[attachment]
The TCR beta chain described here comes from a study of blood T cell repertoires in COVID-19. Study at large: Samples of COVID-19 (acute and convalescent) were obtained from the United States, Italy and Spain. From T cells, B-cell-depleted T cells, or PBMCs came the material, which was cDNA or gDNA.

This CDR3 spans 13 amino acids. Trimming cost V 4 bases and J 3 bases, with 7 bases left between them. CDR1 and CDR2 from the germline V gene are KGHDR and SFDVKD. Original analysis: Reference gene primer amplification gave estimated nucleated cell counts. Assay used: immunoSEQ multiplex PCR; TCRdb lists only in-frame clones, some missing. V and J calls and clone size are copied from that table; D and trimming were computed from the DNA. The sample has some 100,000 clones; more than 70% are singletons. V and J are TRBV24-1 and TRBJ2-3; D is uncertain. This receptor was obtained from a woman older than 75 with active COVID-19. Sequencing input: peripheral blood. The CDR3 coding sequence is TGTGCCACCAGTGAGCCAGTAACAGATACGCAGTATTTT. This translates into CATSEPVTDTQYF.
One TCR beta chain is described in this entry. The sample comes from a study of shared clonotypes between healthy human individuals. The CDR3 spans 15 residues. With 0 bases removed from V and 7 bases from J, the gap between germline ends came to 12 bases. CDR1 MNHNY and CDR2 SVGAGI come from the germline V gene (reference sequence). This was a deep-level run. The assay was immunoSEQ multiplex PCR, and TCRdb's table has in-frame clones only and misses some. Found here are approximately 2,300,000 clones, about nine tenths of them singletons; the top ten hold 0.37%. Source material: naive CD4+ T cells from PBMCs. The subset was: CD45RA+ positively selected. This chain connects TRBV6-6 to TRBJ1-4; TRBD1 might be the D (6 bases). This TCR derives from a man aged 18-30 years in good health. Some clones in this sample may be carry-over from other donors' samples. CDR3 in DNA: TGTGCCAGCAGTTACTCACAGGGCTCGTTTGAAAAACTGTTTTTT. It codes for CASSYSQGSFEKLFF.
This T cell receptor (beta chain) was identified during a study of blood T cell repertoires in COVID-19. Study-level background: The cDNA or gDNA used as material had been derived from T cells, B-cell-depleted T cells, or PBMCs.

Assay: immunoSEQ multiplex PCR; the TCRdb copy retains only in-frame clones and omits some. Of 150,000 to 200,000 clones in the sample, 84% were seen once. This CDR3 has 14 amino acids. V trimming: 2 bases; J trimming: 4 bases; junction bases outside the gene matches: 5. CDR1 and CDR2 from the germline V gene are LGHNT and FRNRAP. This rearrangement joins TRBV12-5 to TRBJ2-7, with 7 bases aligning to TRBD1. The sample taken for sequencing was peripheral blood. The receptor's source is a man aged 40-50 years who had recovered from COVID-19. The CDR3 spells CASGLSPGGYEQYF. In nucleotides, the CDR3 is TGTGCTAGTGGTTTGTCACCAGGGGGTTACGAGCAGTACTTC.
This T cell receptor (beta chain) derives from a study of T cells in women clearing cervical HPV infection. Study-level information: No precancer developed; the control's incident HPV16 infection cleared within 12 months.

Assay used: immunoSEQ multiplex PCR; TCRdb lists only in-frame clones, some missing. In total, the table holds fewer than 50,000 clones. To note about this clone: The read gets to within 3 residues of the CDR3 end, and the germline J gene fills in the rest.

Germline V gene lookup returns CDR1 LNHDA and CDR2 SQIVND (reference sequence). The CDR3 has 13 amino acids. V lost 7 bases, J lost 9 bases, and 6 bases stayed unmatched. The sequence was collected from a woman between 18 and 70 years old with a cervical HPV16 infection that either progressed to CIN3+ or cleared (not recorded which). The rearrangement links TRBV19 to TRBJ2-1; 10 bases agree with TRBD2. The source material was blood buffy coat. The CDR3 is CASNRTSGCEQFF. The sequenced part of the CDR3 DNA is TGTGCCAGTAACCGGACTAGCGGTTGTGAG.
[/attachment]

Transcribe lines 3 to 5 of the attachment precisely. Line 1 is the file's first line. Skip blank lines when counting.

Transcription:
One TCR beta chain is described in this entry. The sample comes from a study of shared clonotypes between healthy human individuals. The CDR3 spans 15 residues. With 0 bases removed from V and 7 bases from J, the gap between germline ends came to 12 bases. CDR1 MNHNY and CDR2 SVGAGI come from the germline V gene (reference sequence). This was a deep-level run. The assay was immunoSEQ multiplex PCR, and TCRdb's table has in-frame clones only and misses some. Found here are approximately 2,300,000 clones, about nine tenths of them singletons; the top ten hold 0.37%. Source material: naive CD4+ T cells from PBMCs. The subset was: CD45RA+ positively selected. This chain connects TRBV6-6 to TRBJ1-4; TRBD1 might be the D (6 bases). This TCR derives from a man aged 18-30 years in good health. Some clones in this sample may be carry-over from other donors' samples. CDR3 in DNA: TGTGCCAGCAGTTACTCACAGGGCTCGTTTGAAAAACTGTTTTTT. It codes for CASSYSQGSFEKLFF.
This T cell receptor (beta chain) was identified during a study of blood T cell repertoires in COVID-19. Study-level background: The cDNA or gDNA used as material had been derived from T cells, B-cell-depleted T cells, or PBMCs.

Assay: immunoSEQ multiplex PCR; the TCRdb copy retains only in-frame clones and omits some. Of 150,000 to 200,000 clones in the sample, 84% were seen once. This CDR3 has 14 amino acids. V trimming: 2 bases; J trimming: 4 bases; junction bases outside the gene matches: 5. CDR1 and CDR2 from the germline V gene are LGHNT and FRNRAP. This rearrangement joins TRBV12-5 to TRBJ2-7, with 7 bases aligning to TRBD1. The sample taken for sequencing was peripheral blood. The receptor's source is a man aged 40-50 years who had recovered from COVID-19. The CDR3 spells CASGLSPGGYEQYF. In nucleotides, the CDR3 is TGTGCTAGTGGTTTGTCACCAGGGGGTTACGAGCAGTACTTC.